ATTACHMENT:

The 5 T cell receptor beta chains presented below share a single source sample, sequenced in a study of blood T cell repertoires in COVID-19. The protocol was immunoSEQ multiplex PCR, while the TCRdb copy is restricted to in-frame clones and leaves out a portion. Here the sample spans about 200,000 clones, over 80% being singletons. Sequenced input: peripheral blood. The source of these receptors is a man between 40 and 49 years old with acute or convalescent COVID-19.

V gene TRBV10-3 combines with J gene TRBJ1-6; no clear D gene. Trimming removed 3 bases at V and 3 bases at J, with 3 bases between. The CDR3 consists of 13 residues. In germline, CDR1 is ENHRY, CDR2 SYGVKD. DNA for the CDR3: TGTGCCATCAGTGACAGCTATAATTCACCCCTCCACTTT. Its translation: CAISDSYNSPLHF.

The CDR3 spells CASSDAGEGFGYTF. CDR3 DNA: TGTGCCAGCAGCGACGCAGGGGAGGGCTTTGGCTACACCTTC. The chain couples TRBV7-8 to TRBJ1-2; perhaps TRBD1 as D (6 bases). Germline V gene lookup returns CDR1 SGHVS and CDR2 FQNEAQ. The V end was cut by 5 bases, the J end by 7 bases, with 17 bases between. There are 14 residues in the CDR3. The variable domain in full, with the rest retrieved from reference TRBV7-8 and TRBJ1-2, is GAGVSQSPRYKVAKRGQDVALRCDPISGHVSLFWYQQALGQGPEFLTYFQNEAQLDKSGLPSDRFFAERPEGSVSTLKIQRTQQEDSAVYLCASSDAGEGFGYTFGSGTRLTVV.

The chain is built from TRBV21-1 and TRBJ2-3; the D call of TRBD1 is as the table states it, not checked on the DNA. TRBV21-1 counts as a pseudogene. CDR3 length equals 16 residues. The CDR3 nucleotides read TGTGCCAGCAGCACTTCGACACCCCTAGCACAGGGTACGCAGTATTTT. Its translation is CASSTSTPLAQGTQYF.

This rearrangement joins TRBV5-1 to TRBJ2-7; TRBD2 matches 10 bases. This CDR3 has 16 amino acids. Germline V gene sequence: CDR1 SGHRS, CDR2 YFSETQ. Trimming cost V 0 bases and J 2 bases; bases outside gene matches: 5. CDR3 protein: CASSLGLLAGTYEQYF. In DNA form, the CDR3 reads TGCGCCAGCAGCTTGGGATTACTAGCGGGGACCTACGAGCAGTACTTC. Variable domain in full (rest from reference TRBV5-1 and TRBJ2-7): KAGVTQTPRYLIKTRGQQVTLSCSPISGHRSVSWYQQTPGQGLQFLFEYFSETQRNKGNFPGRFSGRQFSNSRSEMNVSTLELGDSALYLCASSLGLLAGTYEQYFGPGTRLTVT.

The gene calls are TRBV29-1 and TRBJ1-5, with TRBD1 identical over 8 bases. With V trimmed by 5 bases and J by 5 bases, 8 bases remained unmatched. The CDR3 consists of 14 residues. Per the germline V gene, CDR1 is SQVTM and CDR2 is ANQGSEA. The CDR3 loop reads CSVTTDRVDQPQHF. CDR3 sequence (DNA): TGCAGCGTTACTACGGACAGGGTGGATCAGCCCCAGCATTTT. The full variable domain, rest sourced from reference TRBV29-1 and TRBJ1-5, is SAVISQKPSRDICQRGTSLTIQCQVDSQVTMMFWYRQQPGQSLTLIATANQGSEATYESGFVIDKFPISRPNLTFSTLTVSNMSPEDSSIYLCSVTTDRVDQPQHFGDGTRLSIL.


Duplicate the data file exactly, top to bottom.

The 5 T cell receptor beta chains presented below share a single source sample, sequenced in a study of blood T cell repertoires in COVID-19. The protocol was immunoSEQ multiplex PCR, while the TCRdb copy is restricted to in-frame clones and leaves out a portion. Here the sample spans about 200,000 clones, over 80% being singletons. Sequenced input: peripheral blood. The source of these receptors is a man between 40 and 49 years old with acute or convalescent COVID-19.

V gene TRBV10-3 combines with J gene TRBJ1-6; no clear D gene. Trimming removed 3 bases at V and 3 bases at J, with 3 bases between. The CDR3 consists of 13 residues. In germline, CDR1 is ENHRY, CDR2 SYGVKD. DNA for the CDR3: TGTGCCATCAGTGACAGCTATAATTCACCCCTCCACTTT. Its translation: CAISDSYNSPLHF.

The CDR3 spells CASSDAGEGFGYTF. CDR3 DNA: TGTGCCAGCAGCGACGCAGGGGAGGGCTTTGGCTACACCTTC. The chain couples TRBV7-8 to TRBJ1-2; perhaps TRBD1 as D (6 bases). Germline V gene lookup returns CDR1 SGHVS and CDR2 FQNEAQ. The V end was cut by 5 bases, the J end by 7 bases, with 17 bases between. There are 14 residues in the CDR3. The variable domain in full, with the rest retrieved from reference TRBV7-8 and TRBJ1-2, is GAGVSQSPRYKVAKRGQDVALRCDPISGHVSLFWYQQALGQGPEFLTYFQNEAQLDKSGLPSDRFFAERPEGSVSTLKIQRTQQEDSAVYLCASSDAGEGFGYTFGSGTRLTVV.

The chain is built from TRBV21-1 and TRBJ2-3; the D call of TRBD1 is as the table states it, not checked on the DNA. TRBV21-1 counts as a pseudogene. CDR3 length equals 16 residues. The CDR3 nucleotides read TGTGCCAGCAGCACTTCGACACCCCTAGCACAGGGTACGCAGTATTTT. Its translation is CASSTSTPLAQGTQYF.

This rearrangement joins TRBV5-1 to TRBJ2-7; TRBD2 matches 10 bases. This CDR3 has 16 amino acids. Germline V gene sequence: CDR1 SGHRS, CDR2 YFSETQ. Trimming cost V 0 bases and J 2 bases; bases outside gene matches: 5. CDR3 protein: CASSLGLLAGTYEQYF. In DNA form, the CDR3 reads TGCGCCAGCAGCTTGGGATTACTAGCGGGGACCTACGAGCAGTACTTC. Variable domain in full (rest from reference TRBV5-1 and TRBJ2-7): KAGVTQTPRYLIKTRGQQVTLSCSPISGHRSVSWYQQTPGQGLQFLFEYFSETQRNKGNFPGRFSGRQFSNSRSEMNVSTLELGDSALYLCASSLGLLAGTYEQYFGPGTRLTVT.

The gene calls are TRBV29-1 and TRBJ1-5, with TRBD1 identical over 8 bases. With V trimmed by 5 bases and J by 5 bases, 8 bases remained unmatched. The CDR3 consists of 14 residues. Per the germline V gene, CDR1 is SQVTM and CDR2 is ANQGSEA. The CDR3 loop reads CSVTTDRVDQPQHF. CDR3 sequence (DNA): TGCAGCGTTACTACGGACAGGGTGGATCAGCCCCAGCATTTT. The full variable domain, rest sourced from reference TRBV29-1 and TRBJ1-5, is SAVISQKPSRDICQRGTSLTIQCQVDSQVTMMFWYRQQPGQSLTLIATANQGSEATYESGFVIDKFPISRPNLTFSTLTVSNMSPEDSSIYLCSVTTDRVDQPQHFGDGTRLSIL.